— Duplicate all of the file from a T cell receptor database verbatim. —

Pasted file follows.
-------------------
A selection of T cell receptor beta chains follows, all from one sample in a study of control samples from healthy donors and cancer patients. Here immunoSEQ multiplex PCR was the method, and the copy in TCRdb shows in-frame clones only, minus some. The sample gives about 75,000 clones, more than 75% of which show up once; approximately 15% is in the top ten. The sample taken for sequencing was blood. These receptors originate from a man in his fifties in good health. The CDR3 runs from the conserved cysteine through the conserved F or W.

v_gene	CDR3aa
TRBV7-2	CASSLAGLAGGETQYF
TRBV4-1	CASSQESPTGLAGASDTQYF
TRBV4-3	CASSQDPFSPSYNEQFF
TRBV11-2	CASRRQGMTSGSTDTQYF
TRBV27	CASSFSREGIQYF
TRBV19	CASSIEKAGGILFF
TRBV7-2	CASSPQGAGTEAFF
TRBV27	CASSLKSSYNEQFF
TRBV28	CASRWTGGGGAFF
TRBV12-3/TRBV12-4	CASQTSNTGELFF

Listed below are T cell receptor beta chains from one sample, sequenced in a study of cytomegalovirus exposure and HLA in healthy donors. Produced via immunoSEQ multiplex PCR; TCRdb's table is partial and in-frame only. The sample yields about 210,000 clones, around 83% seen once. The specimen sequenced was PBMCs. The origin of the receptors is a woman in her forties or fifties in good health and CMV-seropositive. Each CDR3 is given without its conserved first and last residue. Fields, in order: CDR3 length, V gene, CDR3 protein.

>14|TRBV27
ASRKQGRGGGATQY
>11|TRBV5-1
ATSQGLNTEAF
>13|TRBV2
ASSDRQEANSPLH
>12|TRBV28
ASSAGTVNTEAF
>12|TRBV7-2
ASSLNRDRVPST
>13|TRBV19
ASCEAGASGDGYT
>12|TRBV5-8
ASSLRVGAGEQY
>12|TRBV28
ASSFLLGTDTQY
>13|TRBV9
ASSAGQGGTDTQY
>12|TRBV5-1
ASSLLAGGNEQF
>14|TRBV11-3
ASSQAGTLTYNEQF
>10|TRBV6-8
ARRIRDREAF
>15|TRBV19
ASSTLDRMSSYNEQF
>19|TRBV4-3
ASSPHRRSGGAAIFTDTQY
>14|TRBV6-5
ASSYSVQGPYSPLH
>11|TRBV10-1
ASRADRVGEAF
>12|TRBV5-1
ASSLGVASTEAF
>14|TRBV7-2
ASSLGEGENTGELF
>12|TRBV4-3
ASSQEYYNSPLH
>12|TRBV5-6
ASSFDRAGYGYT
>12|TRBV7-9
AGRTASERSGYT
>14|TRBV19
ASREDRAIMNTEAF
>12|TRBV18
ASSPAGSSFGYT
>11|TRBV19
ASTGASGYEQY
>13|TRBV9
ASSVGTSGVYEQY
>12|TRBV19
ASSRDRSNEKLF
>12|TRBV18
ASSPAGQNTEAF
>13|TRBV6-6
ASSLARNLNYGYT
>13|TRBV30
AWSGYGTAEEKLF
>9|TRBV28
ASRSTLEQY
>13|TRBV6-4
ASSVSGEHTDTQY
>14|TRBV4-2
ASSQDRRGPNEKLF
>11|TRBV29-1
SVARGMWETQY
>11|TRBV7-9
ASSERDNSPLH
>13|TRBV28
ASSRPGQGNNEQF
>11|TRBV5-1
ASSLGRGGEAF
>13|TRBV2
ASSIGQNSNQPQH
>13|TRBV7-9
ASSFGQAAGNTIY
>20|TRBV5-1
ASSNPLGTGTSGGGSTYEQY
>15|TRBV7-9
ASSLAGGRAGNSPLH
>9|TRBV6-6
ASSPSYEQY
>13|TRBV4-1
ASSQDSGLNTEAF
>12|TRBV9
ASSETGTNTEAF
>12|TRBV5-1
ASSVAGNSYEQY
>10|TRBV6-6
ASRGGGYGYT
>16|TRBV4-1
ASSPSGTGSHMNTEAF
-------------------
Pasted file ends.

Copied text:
A selection of T cell receptor beta chains follows, all from one sample in a study of control samples from healthy donors and cancer patients. Here immunoSEQ multiplex PCR was the method, and the copy in TCRdb shows in-frame clones only, minus some. The sample gives about 75,000 clones, more than 75% of which show up once; approximately 15% is in the top ten. The sample taken for sequencing was blood. These receptors originate from a man in his fifties in good health. The CDR3 runs from the conserved cysteine through the conserved F or W.

v_gene	CDR3aa
TRBV7-2	CASSLAGLAGGETQYF
TRBV4-1	CASSQESPTGLAGASDTQYF
TRBV4-3	CASSQDPFSPSYNEQFF
TRBV11-2	CASRRQGMTSGSTDTQYF
TRBV27	CASSFSREGIQYF
TRBV19	CASSIEKAGGILFF
TRBV7-2	CASSPQGAGTEAFF
TRBV27	CASSLKSSYNEQFF
TRBV28	CASRWTGGGGAFF
TRBV12-3/TRBV12-4	CASQTSNTGELFF

Listed below are T cell receptor beta chains from one sample, sequenced in a study of cytomegalovirus exposure and HLA in healthy donors. Produced via immunoSEQ multiplex PCR; TCRdb's table is partial and in-frame only. The sample yields about 210,000 clones, around 83% seen once. The specimen sequenced was PBMCs. The origin of the receptors is a woman in her forties or fifties in good health and CMV-seropositive. Each CDR3 is given without its conserved first and last residue. Fields, in order: CDR3 length, V gene, CDR3 protein.

>14|TRBV27
ASRKQGRGGGATQY
>11|TRBV5-1
ATSQGLNTEAF
>13|TRBV2
ASSDRQEANSPLH
>12|TRBV28
ASSAGTVNTEAF
>12|TRBV7-2
ASSLNRDRVPST
>13|TRBV19
ASCEAGASGDGYT
>12|TRBV5-8
ASSLRVGAGEQY
>12|TRBV28
ASSFLLGTDTQY
>13|TRBV9
ASSAGQGGTDTQY
>12|TRBV5-1
ASSLLAGGNEQF
>14|TRBV11-3
ASSQAGTLTYNEQF
>10|TRBV6-8
ARRIRDREAF
>15|TRBV19
ASSTLDRMSSYNEQF
>19|TRBV4-3
ASSPHRRSGGAAIFTDTQY
>14|TRBV6-5
ASSYSVQGPYSPLH
>11|TRBV10-1
ASRADRVGEAF
>12|TRBV5-1
ASSLGVASTEAF
>14|TRBV7-2
ASSLGEGENTGELF
>12|TRBV4-3
ASSQEYYNSPLH
>12|TRBV5-6
ASSFDRAGYGYT
>12|TRBV7-9
AGRTASERSGYT
>14|TRBV19
ASREDRAIMNTEAF
>12|TRBV18
ASSPAGSSFGYT
>11|TRBV19
ASTGASGYEQY
>13|TRBV9
ASSVGTSGVYEQY
>12|TRBV19
ASSRDRSNEKLF
>12|TRBV18
ASSPAGQNTEAF
>13|TRBV6-6
ASSLARNLNYGYT
>13|TRBV30
AWSGYGTAEEKLF
>9|TRBV28
ASRSTLEQY
>13|TRBV6-4
ASSVSGEHTDTQY
>14|TRBV4-2
ASSQDRRGPNEKLF
>11|TRBV29-1
SVARGMWETQY
>11|TRBV7-9
ASSERDNSPLH
>13|TRBV28
ASSRPGQGNNEQF
>11|TRBV5-1
ASSLGRGGEAF
>13|TRBV2
ASSIGQNSNQPQH
>13|TRBV7-9
ASSFGQAAGNTIY
>20|TRBV5-1
ASSNPLGTGTSGGGSTYEQY
>15|TRBV7-9
ASSLAGGRAGNSPLH
>9|TRBV6-6
ASSPSYEQY
>13|TRBV4-1
ASSQDSGLNTEAF
>12|TRBV9
ASSETGTNTEAF
>12|TRBV5-1
ASSVAGNSYEQY
>10|TRBV6-6
ASRGGGYGYT
>16|TRBV4-1
ASSPSGTGSHMNTEAF